Here’s how you can work in France using a long-stay visa, so you can make your dream of working from a French villa a reality, by Diana Nyerges
Question: Everybody I talk to seems to give me different advice. Please can you clarify whether I am allowed to live in France on a visitor’s visa and work for overseas clients?
This is a question we are frequently asked and it is easy to understand your frustration! The reason it is so hard to find out accurate information from talking to other people is that everybody’s situation is different, so there is no ‘one size fits all’ solution. However, there are fixed rules when it comes to visas and that’s where you will find your answer. Basically, the type of visa you apply for depends on what you are intending to do when you arrive in France.
If you are not planning to work at all and will not be receiving a salary of any sort within France, the simple long-stay visitor’s visa is all you need. It allows you to stay for a year, at the end of which you can apply for health cover and a carte de séjour if you intend to make France your home.
If you are planning to work in France, you will need a business visa and there are many different types depending on your circumstances. For example, you may want to set up your own company, or move your company to France, or perhaps the company you work for is relocating you to France. If you fall into any of those categories, it’s a good idea to get good advice from a barrister or lawyer to make sure you have the correct legal documentation. At French Connections HCB, we work with trusted legal partners in those instances.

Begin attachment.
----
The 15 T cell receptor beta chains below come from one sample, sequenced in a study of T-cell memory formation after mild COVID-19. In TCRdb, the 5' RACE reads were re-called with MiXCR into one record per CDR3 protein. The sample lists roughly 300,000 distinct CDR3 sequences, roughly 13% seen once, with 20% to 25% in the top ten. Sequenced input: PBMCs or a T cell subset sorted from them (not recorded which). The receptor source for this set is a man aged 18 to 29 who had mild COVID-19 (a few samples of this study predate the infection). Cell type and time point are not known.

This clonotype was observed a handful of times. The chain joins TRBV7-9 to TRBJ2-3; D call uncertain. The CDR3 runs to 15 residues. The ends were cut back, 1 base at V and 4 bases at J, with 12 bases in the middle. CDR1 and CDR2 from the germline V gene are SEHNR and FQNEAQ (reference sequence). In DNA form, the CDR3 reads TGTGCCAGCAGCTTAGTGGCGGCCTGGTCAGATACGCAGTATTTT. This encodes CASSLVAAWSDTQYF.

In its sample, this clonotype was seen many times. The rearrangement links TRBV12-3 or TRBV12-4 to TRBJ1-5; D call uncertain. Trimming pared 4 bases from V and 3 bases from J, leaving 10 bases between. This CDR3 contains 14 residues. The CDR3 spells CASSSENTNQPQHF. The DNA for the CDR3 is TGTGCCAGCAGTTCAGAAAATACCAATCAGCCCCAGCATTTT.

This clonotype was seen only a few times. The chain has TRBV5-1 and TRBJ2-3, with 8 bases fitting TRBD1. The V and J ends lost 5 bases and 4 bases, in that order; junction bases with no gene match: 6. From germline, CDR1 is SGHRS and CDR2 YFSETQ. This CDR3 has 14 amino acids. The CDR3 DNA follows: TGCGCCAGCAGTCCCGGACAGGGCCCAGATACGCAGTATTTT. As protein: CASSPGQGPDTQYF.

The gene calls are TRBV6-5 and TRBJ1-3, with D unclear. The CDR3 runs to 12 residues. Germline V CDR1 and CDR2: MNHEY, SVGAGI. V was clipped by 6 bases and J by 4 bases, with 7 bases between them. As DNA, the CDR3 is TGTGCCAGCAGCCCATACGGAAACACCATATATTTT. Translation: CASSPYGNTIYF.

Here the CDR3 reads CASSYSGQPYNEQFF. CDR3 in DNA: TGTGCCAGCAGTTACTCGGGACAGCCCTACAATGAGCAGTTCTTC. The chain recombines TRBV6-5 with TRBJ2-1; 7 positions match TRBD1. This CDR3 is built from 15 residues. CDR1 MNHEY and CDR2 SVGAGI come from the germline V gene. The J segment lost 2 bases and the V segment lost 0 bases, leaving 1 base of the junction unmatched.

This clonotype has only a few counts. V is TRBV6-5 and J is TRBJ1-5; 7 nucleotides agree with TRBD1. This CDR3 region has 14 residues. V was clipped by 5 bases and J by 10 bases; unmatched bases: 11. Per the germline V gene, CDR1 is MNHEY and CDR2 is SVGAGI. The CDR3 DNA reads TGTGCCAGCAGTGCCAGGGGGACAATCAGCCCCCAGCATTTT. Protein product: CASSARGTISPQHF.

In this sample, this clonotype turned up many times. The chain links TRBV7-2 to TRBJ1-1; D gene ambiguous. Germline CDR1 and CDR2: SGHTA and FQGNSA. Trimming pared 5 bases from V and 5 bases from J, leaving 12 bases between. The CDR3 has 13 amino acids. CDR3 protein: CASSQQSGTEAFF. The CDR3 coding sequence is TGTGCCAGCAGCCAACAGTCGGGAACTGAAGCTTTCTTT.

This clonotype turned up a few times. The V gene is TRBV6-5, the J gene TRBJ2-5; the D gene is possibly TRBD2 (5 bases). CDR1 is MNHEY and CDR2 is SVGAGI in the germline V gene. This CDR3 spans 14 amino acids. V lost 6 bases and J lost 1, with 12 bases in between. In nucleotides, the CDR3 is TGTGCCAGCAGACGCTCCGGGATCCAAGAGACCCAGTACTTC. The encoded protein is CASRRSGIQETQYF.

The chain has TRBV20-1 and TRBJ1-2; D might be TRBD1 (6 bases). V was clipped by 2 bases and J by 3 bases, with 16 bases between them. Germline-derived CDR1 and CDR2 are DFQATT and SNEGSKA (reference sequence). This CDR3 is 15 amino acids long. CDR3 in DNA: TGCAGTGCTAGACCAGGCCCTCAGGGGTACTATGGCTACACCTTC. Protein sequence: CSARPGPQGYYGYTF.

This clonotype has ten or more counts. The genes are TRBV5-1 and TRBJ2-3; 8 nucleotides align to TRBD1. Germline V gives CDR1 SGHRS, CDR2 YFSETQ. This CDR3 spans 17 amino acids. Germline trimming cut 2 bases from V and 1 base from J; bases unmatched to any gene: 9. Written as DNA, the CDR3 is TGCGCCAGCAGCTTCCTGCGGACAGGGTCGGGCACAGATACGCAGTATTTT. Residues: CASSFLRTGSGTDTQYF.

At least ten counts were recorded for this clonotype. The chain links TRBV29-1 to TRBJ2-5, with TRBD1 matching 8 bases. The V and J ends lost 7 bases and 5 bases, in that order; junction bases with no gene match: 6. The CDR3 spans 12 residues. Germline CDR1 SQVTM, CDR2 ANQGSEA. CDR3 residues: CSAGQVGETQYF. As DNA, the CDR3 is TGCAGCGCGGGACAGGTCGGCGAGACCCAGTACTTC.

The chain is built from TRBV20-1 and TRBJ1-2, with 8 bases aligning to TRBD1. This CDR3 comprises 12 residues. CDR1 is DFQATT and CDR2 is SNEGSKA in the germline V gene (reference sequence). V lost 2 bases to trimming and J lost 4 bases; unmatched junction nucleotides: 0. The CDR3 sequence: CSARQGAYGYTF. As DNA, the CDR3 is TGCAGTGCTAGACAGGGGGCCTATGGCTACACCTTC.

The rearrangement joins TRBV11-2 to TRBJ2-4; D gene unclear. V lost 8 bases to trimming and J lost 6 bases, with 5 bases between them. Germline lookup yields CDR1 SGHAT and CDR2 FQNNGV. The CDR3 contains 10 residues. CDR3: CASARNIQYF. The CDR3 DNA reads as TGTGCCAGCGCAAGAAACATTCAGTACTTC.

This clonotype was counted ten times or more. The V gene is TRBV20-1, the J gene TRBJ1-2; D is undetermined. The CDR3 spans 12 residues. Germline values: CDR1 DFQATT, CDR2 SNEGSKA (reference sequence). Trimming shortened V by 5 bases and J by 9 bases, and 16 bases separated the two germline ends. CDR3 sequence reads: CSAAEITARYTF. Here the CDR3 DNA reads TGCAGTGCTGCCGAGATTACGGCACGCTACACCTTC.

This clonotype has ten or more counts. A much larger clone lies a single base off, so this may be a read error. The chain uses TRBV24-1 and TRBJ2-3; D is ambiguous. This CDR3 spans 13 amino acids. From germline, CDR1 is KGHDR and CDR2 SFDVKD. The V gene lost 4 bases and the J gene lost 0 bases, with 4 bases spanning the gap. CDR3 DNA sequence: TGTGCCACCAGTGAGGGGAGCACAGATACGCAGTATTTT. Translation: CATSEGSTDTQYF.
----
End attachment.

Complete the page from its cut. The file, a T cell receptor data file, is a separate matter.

However, your question specifically asks about working for non-French clients, and that is an important distinction.
The good news is that the simple long-stay visitor’s visa is perfect for people who are working in the UK or the US, for instance, and whose employer is happy for them to work remotely from France. There are a couple of provisos, of course (this is France, after all!)
You cannot work out of an office, be it your own or anybody else’s. You need to be working from the comfort of your own home to stay within the regulations.
You cannot have meetings with any clients here in France. And you cannot receive any sort of salary within France. As long as you fulfil those conditions, yes, you can live in France and continue to work for a company outside of France.
Question: Can I enrol in the French social security system while working remotely in France for a non-French employer?
No, I’m afraid not. That’s simply because you cannot belong to two social security systems in two different countries at the same time. In practical terms, you’ll need private insurance to cover the length of your visa.
We are sometimes asked why people are allowed to work remotely for non-French companies when the laws covering working in France are so strict. It all comes down to the nature of freelance work. Whether you are freelancing out of the UK or the US, you are obliged to pay tax somewhere.
Question: What if I decide I’d like to work for clients within France?
In that case, the rules change dramatically and you will need to apply for an entrepreneur visa and set up as a micro-entrepreneur, which is how freelancers are described in France. Becoming a micro-entrepreneur is not too complicated but you must make sure that your type of work falls within a very specific list of businesses permitted in France.
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